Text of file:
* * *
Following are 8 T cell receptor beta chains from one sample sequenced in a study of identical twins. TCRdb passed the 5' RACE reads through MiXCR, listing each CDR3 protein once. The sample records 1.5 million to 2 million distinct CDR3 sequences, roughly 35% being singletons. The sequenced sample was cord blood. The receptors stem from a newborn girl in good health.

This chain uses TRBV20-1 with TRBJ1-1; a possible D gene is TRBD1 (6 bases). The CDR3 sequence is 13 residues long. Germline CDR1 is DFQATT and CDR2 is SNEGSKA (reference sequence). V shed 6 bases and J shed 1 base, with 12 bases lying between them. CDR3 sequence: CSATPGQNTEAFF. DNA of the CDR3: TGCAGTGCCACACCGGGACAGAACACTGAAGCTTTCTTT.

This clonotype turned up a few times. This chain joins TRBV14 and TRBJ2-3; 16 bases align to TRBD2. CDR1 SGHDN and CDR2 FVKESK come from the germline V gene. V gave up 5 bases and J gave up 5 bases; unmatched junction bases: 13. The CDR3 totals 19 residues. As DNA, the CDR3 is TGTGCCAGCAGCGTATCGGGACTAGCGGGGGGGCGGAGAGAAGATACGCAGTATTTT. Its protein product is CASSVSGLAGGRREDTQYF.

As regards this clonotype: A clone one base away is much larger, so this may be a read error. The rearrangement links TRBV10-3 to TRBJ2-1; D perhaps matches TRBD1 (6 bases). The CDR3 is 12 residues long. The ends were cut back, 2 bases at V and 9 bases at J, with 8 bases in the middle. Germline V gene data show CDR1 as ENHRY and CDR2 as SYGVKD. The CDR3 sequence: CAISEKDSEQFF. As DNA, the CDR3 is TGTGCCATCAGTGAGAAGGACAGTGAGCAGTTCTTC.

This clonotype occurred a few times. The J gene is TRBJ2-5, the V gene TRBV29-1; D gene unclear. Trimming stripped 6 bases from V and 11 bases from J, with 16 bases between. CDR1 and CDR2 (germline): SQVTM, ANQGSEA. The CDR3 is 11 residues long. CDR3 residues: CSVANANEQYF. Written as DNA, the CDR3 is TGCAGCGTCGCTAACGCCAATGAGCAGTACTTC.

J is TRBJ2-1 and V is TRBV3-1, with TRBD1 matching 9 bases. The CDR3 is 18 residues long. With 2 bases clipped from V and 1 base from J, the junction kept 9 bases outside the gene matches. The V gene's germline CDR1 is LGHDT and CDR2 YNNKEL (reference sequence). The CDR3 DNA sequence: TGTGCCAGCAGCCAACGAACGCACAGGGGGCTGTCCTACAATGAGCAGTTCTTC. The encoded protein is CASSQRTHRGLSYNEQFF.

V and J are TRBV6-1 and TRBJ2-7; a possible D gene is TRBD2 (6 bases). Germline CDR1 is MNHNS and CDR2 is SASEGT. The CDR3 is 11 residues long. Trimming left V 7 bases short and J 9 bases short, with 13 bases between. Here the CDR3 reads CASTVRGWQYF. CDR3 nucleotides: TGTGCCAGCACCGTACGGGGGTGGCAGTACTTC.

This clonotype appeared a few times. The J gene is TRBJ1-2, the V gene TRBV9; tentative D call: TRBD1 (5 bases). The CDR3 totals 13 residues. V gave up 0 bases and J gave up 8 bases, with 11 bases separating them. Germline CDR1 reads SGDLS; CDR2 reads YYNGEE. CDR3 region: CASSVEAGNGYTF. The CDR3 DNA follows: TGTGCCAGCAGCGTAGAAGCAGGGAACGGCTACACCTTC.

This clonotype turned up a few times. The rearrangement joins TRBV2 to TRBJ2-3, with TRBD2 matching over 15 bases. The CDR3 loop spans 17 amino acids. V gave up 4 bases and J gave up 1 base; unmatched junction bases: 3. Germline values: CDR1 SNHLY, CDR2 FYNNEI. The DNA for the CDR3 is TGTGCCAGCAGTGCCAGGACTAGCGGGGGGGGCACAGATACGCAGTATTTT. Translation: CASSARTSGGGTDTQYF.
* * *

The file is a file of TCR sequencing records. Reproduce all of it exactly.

Following are 8 T cell receptor beta chains from one sample sequenced in a study of identical twins. TCRdb passed the 5' RACE reads through MiXCR, listing each CDR3 protein once. The sample records 1.5 million to 2 million distinct CDR3 sequences, roughly 35% being singletons. The sequenced sample was cord blood. The receptors stem from a newborn girl in good health.

This chain uses TRBV20-1 with TRBJ1-1; a possible D gene is TRBD1 (6 bases). The CDR3 sequence is 13 residues long. Germline CDR1 is DFQATT and CDR2 is SNEGSKA (reference sequence). V shed 6 bases and J shed 1 base, with 12 bases lying between them. CDR3 sequence: CSATPGQNTEAFF. DNA of the CDR3: TGCAGTGCCACACCGGGACAGAACACTGAAGCTTTCTTT.

This clonotype turned up a few times. This chain joins TRBV14 and TRBJ2-3; 16 bases align to TRBD2. CDR1 SGHDN and CDR2 FVKESK come from the germline V gene. V gave up 5 bases and J gave up 5 bases; unmatched junction bases: 13. The CDR3 totals 19 residues. As DNA, the CDR3 is TGTGCCAGCAGCGTATCGGGACTAGCGGGGGGGCGGAGAGAAGATACGCAGTATTTT. Its protein product is CASSVSGLAGGRREDTQYF.

As regards this clonotype: A clone one base away is much larger, so this may be a read error. The rearrangement links TRBV10-3 to TRBJ2-1; D perhaps matches TRBD1 (6 bases). The CDR3 is 12 residues long. The ends were cut back, 2 bases at V and 9 bases at J, with 8 bases in the middle. Germline V gene data show CDR1 as ENHRY and CDR2 as SYGVKD. The CDR3 sequence: CAISEKDSEQFF. As DNA, the CDR3 is TGTGCCATCAGTGAGAAGGACAGTGAGCAGTTCTTC.

This clonotype occurred a few times. The J gene is TRBJ2-5, the V gene TRBV29-1; D gene unclear. Trimming stripped 6 bases from V and 11 bases from J, with 16 bases between. CDR1 and CDR2 (germline): SQVTM, ANQGSEA. The CDR3 is 11 residues long. CDR3 residues: CSVANANEQYF. Written as DNA, the CDR3 is TGCAGCGTCGCTAACGCCAATGAGCAGTACTTC.

J is TRBJ2-1 and V is TRBV3-1, with TRBD1 matching 9 bases. The CDR3 is 18 residues long. With 2 bases clipped from V and 1 base from J, the junction kept 9 bases outside the gene matches. The V gene's germline CDR1 is LGHDT and CDR2 YNNKEL (reference sequence). The CDR3 DNA sequence: TGTGCCAGCAGCCAACGAACGCACAGGGGGCTGTCCTACAATGAGCAGTTCTTC. The encoded protein is CASSQRTHRGLSYNEQFF.

V and J are TRBV6-1 and TRBJ2-7; a possible D gene is TRBD2 (6 bases). Germline CDR1 is MNHNS and CDR2 is SASEGT. The CDR3 is 11 residues long. Trimming left V 7 bases short and J 9 bases short, with 13 bases between. Here the CDR3 reads CASTVRGWQYF. CDR3 nucleotides: TGTGCCAGCACCGTACGGGGGTGGCAGTACTTC.

This clonotype appeared a few times. The J gene is TRBJ1-2, the V gene TRBV9; tentative D call: TRBD1 (5 bases). The CDR3 totals 13 residues. V gave up 0 bases and J gave up 8 bases, with 11 bases separating them. Germline CDR1 reads SGDLS; CDR2 reads YYNGEE. CDR3 region: CASSVEAGNGYTF. The CDR3 DNA follows: TGTGCCAGCAGCGTAGAAGCAGGGAACGGCTACACCTTC.

This clonotype turned up a few times. The rearrangement joins TRBV2 to TRBJ2-3, with TRBD2 matching over 15 bases. The CDR3 loop spans 17 amino acids. V gave up 4 bases and J gave up 1 base; unmatched junction bases: 3. Germline values: CDR1 SNHLY, CDR2 FYNNEI. The DNA for the CDR3 is TGTGCCAGCAGTGCCAGGACTAGCGGGGGGGGCACAGATACGCAGTATTTT. Translation: CASSARTSGGGTDTQYF.